Each of the devices, e.g., sources/destinations 102, switches 106/108, loads (not depicted) and repeaters 116 within the system 100 form points or nodes of the communication network and as such incorporate a communication capability such as the communication device 202 described in connection with the device 200 or any other suitable communication capability. The communication system may incorporate stationary stand alone communication devices, e.g., repeaters 116, and may furthermore incorporate mobile communication devices, mobile units 122, such as communication devices, wireless enabled computing devices, handheld computing devices, cellular data-enabled communication devices and the like associated with mobile service personnel that may include a communication capability, memory and process capability in order to operate to affect generation, transmission, receipt and/or routing of route configuration messages, data containing messages, system overhead messages, mapping and discovery messages, system maintenance messages, and the like. Still further, communication devices that are not associated with the system may be incorporated into the network. These devices may include public or private wireless access points, wireless enabled computing devices, handheld computing devices, cellular data-enabled communication devices, and the like that may be made to communicate in a manner compatible with the herein described communicate network and protocol.
  • [0036]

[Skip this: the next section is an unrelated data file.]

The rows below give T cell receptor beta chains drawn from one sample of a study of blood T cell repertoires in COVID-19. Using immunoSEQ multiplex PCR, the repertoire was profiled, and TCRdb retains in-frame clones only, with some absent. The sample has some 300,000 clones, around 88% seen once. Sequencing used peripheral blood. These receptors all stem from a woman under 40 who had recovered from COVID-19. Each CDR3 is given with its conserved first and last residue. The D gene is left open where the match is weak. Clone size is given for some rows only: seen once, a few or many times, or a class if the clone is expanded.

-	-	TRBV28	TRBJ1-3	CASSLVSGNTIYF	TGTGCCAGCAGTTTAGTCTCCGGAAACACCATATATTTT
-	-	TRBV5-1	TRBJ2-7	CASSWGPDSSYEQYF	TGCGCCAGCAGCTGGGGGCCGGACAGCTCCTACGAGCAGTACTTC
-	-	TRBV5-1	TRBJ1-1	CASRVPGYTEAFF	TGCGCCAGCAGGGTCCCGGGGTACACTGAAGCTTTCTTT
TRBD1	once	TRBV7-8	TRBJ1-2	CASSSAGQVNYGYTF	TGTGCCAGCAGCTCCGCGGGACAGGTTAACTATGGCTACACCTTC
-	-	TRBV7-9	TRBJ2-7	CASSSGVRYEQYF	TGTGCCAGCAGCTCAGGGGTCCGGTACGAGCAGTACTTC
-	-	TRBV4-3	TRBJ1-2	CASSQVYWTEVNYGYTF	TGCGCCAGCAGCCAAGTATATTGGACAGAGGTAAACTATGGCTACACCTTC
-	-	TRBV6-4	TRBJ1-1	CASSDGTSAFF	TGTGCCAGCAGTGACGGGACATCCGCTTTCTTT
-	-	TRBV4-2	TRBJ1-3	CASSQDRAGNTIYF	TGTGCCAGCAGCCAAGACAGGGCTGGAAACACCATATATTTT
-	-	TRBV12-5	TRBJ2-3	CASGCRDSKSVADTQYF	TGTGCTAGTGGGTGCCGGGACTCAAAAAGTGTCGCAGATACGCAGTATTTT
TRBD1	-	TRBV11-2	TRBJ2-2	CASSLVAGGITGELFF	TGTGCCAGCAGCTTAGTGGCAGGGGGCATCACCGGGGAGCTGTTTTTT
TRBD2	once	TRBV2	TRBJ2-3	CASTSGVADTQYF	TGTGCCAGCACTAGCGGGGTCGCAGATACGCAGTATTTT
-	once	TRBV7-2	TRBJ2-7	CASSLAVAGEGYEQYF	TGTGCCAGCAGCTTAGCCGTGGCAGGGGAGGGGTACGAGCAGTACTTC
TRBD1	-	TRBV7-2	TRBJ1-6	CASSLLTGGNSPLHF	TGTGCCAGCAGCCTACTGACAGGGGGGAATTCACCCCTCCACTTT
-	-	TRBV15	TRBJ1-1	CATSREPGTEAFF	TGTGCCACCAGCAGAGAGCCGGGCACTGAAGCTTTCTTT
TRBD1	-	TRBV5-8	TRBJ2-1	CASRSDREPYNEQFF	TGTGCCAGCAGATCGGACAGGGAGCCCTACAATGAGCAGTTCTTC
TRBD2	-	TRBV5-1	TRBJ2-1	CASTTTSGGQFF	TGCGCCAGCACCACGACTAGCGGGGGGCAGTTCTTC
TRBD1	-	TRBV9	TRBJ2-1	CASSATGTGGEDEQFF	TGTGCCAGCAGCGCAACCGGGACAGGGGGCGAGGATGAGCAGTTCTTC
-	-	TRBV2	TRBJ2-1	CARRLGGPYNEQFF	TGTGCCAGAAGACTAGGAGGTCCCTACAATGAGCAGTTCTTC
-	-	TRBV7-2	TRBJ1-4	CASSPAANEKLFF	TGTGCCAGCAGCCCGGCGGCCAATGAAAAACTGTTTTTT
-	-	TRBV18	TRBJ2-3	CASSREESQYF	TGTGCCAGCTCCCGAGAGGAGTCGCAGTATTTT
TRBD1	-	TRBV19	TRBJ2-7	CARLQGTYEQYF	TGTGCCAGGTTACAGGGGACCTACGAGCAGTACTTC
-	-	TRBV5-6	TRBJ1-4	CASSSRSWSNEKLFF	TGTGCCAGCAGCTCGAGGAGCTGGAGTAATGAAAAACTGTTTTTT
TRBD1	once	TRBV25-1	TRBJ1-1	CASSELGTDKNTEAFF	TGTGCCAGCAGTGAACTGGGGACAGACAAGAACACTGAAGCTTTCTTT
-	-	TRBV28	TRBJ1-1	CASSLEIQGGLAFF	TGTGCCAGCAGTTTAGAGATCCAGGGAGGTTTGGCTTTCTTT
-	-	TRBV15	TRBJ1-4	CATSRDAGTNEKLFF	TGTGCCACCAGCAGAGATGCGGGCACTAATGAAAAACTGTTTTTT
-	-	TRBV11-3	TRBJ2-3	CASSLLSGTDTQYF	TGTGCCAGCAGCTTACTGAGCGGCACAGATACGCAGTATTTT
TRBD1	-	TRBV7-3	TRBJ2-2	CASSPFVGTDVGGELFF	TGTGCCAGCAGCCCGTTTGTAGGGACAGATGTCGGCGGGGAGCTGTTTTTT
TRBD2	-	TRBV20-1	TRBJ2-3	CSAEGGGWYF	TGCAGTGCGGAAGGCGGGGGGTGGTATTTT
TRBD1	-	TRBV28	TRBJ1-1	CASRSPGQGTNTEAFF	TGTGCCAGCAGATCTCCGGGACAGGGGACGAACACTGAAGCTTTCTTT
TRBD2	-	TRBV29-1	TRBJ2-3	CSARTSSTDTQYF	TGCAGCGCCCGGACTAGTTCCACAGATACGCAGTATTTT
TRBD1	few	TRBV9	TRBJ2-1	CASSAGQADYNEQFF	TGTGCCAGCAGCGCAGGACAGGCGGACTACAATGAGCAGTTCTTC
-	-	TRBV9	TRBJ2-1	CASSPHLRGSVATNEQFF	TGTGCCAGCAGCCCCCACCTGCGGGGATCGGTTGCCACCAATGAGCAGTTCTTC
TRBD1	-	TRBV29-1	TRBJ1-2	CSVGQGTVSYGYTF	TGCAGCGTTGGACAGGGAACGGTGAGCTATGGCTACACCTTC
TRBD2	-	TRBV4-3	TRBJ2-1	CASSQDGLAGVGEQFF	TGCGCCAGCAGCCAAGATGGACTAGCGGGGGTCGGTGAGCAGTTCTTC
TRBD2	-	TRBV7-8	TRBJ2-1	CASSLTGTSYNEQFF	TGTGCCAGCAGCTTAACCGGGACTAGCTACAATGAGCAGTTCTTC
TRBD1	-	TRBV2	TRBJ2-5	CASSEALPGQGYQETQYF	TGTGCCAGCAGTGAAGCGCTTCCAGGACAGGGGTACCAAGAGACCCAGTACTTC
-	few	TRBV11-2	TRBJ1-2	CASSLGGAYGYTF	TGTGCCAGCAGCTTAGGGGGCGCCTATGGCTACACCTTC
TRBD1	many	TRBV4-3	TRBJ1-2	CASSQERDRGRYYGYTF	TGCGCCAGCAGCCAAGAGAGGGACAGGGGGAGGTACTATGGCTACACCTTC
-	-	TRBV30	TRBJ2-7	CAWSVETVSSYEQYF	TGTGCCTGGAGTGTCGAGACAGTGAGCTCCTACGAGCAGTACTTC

FIG. 3 illustrates a multi-tiered structure for a communication network 300 that may be associated with system 100 and its associated devices. Mobile devices 122 form a first tier or Tier 1 of the network 300. A portion of the stationary devices, such as sources 102, switches 106/108, and repeaters 116 form a second tier or Tier 2 of the network 300. The remaining stationary devices 301 form a third tier or Tier 3 of the network 300. As will be described, characteristics of each of the devices determined whether the device is ultimately associated with Tier 1, Tier 2 or Tier 3. Furthermore, the dynamic nature of the communication network 300 may see devices being associated at times with one of the tiers and at other times with another tier. While the network 300 incorporates three tiers as illustrated in FIG. 3, implementations using more or fewer than three tiers are possible. An optional central control 302 may exist apart from the tiers and may be coupled to the network 300, as will also be described.
  • [0037]